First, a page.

Liv Ullman’s film version of the August Strindberg play “Miss Julie” may be set in the 1890s, but the beautifully dark and emotionally terrifying film is filled with sentiments that sound strangely and scarily modern, including echoes of the recent theft of celebrities’ nude photos from their cellphones and iCloud accounts, as star Jessica Chastain said at the Toronto International Film Festival.
At one point in the film, Chastain’s title character, an emotionally unstable noblewoman, has sex with John, a servant played by
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When TheWrap pointed out that those lines sound like the kind of sentiments we hear today, both Chastain and Ullman eagerly agreed.
“Look at the photos that just happened,” said Chastain. “There’s an attitude of ‘OK, yes, I might be responsible for stealing the photos, but they’re famous women and they took it on their phones.’ When I hear that … ”
She shook her head. “I was at a junket, and one of the journalists asked me what advice I would give to the actresses who had their photos leaked. I would have no advice for them, because they were victimized. Even the question’s kind of offensive.
“So yeah, you’re right – that line is still relevant today.”
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Added actress-turned-director Ullman in a separate interview, “You hear that every day, exactly. Things haven’t changed. We continue to say things like that, and that’s why that scene has a power it wouldn’t have had if I did the movie in modern clothes. The scary thing is that that’s what they have said for 150 years.
“And then John goes to [the maid] Kathleen, and she says, ‘What happened?’ He says, ‘I couldn’t leave her, because you know how I am with women.’ That also could have been today. And it’s fascinating to think, oh yes, that’s Strindberg. That happened 150 years ago. We don’t change.”
“Miss Julie,” which premiered on Sunday and is looking for a distribution deal in Toronto, is a frightening piece of work, an immersion in the mind of a woman flailing for a sense of self, swinging wildly between flirtation, recrimination and desperation.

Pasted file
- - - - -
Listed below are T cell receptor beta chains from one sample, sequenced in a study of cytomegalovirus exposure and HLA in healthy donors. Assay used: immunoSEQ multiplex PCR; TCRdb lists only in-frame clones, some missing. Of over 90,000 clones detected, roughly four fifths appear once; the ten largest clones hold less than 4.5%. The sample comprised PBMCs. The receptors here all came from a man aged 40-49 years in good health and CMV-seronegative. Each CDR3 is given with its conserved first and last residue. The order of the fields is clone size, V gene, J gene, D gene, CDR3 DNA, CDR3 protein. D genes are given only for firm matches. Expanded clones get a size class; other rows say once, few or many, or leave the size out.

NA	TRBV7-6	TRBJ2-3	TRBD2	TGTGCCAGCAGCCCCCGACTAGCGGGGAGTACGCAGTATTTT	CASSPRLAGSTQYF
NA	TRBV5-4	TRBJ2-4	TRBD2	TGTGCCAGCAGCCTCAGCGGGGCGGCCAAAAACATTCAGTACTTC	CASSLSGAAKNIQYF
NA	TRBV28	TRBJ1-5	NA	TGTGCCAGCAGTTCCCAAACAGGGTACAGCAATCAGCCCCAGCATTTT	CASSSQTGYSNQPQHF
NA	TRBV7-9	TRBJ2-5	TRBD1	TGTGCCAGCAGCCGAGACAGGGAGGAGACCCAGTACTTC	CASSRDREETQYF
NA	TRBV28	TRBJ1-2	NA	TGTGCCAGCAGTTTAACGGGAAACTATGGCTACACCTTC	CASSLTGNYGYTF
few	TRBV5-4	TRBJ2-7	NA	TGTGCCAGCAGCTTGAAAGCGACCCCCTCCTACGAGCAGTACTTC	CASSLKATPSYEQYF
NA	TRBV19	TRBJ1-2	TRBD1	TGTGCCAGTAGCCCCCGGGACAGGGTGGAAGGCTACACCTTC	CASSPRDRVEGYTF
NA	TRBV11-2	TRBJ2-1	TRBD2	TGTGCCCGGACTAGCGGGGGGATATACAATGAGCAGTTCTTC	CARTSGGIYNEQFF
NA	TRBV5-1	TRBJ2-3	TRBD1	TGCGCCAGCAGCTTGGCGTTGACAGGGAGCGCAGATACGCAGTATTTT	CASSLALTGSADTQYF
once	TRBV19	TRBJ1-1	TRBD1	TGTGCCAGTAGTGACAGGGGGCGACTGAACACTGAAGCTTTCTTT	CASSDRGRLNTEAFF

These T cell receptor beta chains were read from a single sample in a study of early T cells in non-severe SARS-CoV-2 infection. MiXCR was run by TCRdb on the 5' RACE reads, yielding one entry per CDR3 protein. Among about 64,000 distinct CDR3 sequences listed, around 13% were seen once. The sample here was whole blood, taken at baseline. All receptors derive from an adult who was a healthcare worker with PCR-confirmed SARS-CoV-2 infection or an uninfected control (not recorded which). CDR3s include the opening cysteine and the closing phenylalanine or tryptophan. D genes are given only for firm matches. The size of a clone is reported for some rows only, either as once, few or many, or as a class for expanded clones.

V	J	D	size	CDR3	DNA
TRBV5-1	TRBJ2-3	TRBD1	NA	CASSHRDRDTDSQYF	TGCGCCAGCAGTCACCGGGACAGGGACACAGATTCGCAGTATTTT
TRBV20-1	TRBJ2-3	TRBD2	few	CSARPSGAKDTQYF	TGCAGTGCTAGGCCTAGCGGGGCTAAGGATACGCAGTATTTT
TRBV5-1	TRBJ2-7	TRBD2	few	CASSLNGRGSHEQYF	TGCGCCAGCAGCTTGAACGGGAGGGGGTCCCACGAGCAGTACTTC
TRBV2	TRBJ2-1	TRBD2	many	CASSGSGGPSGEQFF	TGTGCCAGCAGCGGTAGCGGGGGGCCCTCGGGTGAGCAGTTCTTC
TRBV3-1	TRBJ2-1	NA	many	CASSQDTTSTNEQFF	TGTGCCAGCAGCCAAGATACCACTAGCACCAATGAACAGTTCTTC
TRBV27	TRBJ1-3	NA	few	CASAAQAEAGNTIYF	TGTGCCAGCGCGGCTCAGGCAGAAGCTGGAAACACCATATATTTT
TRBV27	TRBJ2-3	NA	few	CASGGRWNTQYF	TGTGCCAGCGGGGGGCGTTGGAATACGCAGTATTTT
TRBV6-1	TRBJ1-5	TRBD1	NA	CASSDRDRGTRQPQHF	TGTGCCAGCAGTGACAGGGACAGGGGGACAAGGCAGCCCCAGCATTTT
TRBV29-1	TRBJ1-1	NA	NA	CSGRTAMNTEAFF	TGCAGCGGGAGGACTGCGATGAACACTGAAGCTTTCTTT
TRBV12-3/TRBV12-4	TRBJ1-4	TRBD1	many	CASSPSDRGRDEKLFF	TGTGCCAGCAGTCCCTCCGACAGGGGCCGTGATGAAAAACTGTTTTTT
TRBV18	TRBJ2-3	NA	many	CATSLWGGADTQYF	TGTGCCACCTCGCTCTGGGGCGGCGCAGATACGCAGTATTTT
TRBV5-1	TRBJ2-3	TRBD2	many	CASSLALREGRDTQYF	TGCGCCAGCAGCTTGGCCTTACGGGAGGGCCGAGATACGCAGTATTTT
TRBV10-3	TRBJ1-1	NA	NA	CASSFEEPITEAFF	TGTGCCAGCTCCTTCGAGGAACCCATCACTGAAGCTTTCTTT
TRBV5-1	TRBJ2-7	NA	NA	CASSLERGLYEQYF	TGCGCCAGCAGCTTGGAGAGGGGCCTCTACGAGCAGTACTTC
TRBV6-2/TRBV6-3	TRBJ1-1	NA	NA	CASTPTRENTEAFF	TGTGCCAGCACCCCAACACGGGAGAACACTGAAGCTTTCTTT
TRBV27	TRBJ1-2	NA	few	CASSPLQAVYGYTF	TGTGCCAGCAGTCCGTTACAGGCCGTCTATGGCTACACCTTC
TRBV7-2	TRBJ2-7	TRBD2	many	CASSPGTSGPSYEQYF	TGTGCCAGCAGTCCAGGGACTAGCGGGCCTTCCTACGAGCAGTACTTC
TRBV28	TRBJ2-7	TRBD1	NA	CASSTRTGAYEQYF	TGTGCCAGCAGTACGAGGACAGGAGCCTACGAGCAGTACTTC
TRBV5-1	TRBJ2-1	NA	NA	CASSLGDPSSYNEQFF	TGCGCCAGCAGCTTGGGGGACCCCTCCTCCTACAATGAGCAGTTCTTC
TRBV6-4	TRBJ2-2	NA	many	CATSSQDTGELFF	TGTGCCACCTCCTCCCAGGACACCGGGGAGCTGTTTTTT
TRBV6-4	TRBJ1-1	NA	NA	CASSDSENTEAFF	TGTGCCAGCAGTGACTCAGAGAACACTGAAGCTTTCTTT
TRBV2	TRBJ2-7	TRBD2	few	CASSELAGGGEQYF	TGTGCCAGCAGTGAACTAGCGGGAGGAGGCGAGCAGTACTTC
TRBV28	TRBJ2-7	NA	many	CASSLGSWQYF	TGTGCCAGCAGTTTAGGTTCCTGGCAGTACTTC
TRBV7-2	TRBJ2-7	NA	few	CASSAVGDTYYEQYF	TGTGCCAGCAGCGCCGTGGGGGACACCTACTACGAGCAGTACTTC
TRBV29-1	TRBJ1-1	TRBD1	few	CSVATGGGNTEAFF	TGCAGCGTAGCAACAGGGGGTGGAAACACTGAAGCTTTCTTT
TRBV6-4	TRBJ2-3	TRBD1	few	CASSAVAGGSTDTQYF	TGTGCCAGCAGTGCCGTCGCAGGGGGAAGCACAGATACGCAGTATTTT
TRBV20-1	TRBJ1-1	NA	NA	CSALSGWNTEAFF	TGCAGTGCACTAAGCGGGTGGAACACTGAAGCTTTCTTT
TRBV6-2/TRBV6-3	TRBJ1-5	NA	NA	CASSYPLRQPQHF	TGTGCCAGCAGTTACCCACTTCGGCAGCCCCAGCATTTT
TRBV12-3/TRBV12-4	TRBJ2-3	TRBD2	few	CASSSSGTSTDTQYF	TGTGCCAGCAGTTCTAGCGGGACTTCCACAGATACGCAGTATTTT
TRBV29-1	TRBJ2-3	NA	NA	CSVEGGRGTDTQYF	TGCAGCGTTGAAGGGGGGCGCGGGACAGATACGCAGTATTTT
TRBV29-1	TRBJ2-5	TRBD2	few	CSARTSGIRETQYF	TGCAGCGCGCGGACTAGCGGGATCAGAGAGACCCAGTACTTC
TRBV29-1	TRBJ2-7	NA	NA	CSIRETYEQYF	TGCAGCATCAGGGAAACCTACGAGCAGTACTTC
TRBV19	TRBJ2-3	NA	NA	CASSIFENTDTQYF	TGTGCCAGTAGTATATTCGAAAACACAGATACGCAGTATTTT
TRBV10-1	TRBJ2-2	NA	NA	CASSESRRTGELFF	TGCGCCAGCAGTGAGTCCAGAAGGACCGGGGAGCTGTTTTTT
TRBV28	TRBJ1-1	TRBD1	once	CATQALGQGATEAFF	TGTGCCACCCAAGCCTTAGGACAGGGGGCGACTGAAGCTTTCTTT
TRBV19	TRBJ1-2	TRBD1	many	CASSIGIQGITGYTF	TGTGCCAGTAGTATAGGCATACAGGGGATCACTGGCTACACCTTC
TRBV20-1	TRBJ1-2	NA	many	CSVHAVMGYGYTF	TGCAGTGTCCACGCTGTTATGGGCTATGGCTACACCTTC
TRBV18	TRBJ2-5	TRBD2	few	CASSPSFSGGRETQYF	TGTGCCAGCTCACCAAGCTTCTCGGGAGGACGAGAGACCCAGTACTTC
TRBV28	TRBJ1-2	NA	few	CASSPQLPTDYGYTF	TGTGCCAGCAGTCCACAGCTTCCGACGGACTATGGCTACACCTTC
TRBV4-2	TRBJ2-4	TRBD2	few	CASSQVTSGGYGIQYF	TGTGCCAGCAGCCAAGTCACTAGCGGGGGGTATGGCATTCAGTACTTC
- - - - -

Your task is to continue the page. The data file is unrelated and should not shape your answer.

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Ullman opens up the one-room play slightly but never breaks from the emotional claustrophobia of the love/hate battle between Miss Julie and John. The film is unquestionably a tough sell commercially, but a spectacular showcase for raw and riveting performances by Chastain and Farrell.
Chastain’s character is seriously unhinged at times, childlike at others; she’s simultaneously a victim and an aggressor, though Chastain said she and Ullman came up with a feminist interpretation that puts the character more in control of her own destiny.
(Spoiler alert: the concluding paragraphs give away the ending of the story – though considering that the play was published in 1888 and is a staple in the classical theatrical repertoire, it should hardly come as a secret.)
“She goes from being a capable woman at the start of the play to killing herself because a guy tells her so,” said Chastain. “I have a little trouble with that.
“But Liv said something to me that was so incredible, and it’s one of the reasons I think of this performance as a collaboration. She said, ‘What if Julie wants what happens at the end of the story at the beginning?’ Because then it’s not John’s decision, it’s the woman’s decision, and she talks him into helping her. Which is a very feminist take on it.”